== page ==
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“Selfie” was the word of the year—and now it’s a TV show

July 15, 2014
July 15, 2014

LOS ANGELES—After dominating social media during the past year, “selfies”—the term referring to an image taken of one’s self, especially for posting via social media—are now setting their sights on television. But who will actually want to watch a show about them?

ABC will find out this fall when it launches a new comedy called—yes—Selfie. It’s a modern-day take on My Fair Lady and Pygmalion, in which professor Henry Higgins gives Cockney flower girl Eliza Doolittle speech lessons and a makeover to pass as a “proper” upper-class lady. In ABC’s version, the Eliza character is a social media star who celebrates her 263,000 followers before realizing that being “friended” isn’t the same thing as actually having friends. She enlists her marketing guru coworker Henry to help transform her and teach her social graces.

The show’s creator and executive producer Emily Kapnek told reporters Tuesday at the Television Critics Association’s summer press tour that she had initially developed a show about “modern obstacles” and the presence of technology in modern relationships before realizing “there was inherently a Pygmalion aspect, so we embraced it.”

But not entirely: when it came to choosing a title, she opted against the show’s famous namesake, which shows like Fargo and the upcoming series 12 Monkeys are doing. Instead, she went with Selfie, which “feels very topical and relevant to me,” Kapnek said.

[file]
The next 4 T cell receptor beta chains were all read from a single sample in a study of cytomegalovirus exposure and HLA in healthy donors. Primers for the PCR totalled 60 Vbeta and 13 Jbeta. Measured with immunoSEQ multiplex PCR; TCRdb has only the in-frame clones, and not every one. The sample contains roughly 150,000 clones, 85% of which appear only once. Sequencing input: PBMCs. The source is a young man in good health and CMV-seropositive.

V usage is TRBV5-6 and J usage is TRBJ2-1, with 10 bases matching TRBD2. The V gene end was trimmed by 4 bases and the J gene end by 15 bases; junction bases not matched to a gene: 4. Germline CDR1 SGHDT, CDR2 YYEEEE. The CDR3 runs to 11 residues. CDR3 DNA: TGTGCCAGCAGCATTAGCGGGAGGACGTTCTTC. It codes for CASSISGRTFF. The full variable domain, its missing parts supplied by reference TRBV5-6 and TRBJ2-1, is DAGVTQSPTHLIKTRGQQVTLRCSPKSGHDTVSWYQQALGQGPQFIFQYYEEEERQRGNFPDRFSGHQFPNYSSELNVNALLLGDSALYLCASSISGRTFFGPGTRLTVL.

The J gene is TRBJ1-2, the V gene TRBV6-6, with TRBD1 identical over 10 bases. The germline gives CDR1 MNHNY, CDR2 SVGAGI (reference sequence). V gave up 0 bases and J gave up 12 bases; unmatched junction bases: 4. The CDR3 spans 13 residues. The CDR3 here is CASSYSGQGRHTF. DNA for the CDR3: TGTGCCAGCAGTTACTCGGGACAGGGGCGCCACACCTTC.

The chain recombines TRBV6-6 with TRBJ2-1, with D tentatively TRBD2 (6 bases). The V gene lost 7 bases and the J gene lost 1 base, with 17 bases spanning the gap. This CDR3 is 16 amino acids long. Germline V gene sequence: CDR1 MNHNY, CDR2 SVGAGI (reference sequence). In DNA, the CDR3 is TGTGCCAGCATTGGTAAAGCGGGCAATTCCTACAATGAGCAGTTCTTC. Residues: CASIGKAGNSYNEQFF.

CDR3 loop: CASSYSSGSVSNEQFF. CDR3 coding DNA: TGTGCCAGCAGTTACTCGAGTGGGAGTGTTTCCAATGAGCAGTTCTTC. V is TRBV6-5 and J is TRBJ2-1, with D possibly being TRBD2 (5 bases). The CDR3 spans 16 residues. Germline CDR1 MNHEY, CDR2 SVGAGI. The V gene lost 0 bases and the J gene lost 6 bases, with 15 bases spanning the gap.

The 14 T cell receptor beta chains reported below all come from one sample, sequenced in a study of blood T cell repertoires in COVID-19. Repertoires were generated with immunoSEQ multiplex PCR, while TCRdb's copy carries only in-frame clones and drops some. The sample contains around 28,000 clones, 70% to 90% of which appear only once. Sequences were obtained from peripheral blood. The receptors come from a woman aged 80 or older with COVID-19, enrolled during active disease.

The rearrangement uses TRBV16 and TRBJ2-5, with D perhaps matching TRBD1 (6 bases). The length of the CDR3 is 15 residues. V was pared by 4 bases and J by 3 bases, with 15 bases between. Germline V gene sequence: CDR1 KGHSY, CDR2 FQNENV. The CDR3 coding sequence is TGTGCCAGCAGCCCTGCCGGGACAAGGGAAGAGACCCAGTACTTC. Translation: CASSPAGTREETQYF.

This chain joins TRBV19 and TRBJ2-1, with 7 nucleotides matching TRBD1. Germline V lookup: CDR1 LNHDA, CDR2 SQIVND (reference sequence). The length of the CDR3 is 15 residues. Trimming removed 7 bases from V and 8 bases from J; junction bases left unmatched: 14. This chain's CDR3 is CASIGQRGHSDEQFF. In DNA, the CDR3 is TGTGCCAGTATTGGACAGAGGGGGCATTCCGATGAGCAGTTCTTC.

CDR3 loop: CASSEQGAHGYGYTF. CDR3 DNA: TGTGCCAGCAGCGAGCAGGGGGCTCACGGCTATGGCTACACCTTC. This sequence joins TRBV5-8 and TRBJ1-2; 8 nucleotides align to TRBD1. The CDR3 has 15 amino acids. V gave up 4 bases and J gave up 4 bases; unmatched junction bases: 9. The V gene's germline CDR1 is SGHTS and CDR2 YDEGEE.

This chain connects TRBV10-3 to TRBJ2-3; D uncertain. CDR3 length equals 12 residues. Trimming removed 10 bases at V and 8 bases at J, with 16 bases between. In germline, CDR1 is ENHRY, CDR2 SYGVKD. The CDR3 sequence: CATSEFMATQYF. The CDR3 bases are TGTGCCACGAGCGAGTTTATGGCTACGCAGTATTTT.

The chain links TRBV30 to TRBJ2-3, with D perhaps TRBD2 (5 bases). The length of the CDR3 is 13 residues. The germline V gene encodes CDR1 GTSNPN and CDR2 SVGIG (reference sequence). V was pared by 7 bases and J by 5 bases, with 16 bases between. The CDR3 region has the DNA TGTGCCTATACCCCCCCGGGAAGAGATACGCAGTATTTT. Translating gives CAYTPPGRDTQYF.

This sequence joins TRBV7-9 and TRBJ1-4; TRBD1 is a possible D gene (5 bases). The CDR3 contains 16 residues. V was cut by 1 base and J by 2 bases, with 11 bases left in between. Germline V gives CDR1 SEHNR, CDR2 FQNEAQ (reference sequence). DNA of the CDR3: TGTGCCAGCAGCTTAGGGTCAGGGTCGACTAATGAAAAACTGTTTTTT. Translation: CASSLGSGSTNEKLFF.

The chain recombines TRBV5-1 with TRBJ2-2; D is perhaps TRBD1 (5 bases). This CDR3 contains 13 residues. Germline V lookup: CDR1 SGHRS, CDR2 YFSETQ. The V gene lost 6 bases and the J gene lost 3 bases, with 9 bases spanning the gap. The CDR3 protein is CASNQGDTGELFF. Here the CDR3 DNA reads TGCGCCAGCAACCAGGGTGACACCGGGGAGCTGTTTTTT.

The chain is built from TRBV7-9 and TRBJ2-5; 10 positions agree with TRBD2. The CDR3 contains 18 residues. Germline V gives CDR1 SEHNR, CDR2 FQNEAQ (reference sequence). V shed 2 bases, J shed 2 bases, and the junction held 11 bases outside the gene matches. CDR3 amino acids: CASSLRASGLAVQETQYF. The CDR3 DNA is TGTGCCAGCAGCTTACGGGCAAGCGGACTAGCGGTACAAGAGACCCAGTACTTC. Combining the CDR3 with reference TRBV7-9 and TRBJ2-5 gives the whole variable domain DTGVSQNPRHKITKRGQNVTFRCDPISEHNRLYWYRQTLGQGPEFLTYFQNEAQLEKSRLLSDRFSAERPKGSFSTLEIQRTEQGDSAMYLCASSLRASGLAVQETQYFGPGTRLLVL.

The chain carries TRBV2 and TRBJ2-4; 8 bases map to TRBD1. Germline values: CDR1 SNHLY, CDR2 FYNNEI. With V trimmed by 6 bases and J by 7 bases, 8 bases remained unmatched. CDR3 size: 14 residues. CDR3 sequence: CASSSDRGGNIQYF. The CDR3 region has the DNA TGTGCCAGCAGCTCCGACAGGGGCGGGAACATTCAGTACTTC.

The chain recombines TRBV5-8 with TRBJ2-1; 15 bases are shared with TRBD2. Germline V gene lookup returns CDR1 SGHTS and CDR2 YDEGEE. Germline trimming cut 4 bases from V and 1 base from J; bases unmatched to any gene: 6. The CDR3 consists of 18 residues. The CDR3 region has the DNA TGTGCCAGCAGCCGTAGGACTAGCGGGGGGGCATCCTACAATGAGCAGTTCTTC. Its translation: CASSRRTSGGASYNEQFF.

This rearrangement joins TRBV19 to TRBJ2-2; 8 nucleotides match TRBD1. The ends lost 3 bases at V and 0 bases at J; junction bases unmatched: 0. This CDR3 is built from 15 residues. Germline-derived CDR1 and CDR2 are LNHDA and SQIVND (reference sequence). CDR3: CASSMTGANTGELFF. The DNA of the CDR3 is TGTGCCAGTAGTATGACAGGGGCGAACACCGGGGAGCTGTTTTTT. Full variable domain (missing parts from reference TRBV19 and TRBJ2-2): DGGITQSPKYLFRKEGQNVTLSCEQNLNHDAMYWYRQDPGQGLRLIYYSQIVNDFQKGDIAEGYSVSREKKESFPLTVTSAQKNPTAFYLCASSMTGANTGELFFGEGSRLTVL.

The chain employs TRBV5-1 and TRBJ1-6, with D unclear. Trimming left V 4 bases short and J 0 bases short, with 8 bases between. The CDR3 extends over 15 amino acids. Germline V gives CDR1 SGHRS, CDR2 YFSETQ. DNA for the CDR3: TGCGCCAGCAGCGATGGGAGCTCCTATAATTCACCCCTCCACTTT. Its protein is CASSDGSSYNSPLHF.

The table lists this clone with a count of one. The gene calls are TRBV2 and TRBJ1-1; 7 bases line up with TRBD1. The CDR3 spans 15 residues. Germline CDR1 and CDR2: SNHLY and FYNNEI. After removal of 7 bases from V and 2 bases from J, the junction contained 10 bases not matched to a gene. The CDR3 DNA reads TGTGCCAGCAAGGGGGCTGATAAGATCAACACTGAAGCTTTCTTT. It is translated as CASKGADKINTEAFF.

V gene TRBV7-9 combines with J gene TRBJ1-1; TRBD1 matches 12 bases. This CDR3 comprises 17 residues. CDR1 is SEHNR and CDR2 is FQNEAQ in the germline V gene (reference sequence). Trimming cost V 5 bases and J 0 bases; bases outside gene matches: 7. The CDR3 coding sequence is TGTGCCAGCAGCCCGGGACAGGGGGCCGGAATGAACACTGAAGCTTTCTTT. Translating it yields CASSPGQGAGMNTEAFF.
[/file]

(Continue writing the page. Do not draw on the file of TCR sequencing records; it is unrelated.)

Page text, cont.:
Indeed, “selfie” was added to the Merriam-Webster’s Collegiate Dictionary in May (along with “hashtag” and “tweep”), after being named “word of the year” by Oxford Dictionaries in 2013. During March’s Academy Awards ceremony, host Ellen DeGeneres’s “Best photo ever” Oscar selfie became the most retweeted tweet ever.

But taking a series, which its creator and the network hope will air for years to come, and calling it Selfie seems about as risky a bet as naming a show Macarena back in the mid-1990s (which no one did, thankfully). Given that some have argued that the word has already jumped the shark, Selfie’s title could quickly feel dated, and eventually become an albatross for the show.

“We definitely talked about it,” admitted Kapnek when asked about concerns over the title. But she concluded that “selfie is a very provocative word. It speaks to the disease that Eliza has, keeping the world at arms distance …It becomes a descriptive word for us. It felt natural.”

Still, Selfie seems destined to join a long line of ABC shows, including Cougar Town and Trophy Wife, with quirky titles that were ultimately off-putting to a segment of viewers. However, network execs won’t be changing their approach. “You always want a title that will catch the eye and capture the imagination,” ABC entertainment president Paul Lee explained.

Only time will tell if audiences will find Selfie, and its title, worthy of a retweet—or a delete.

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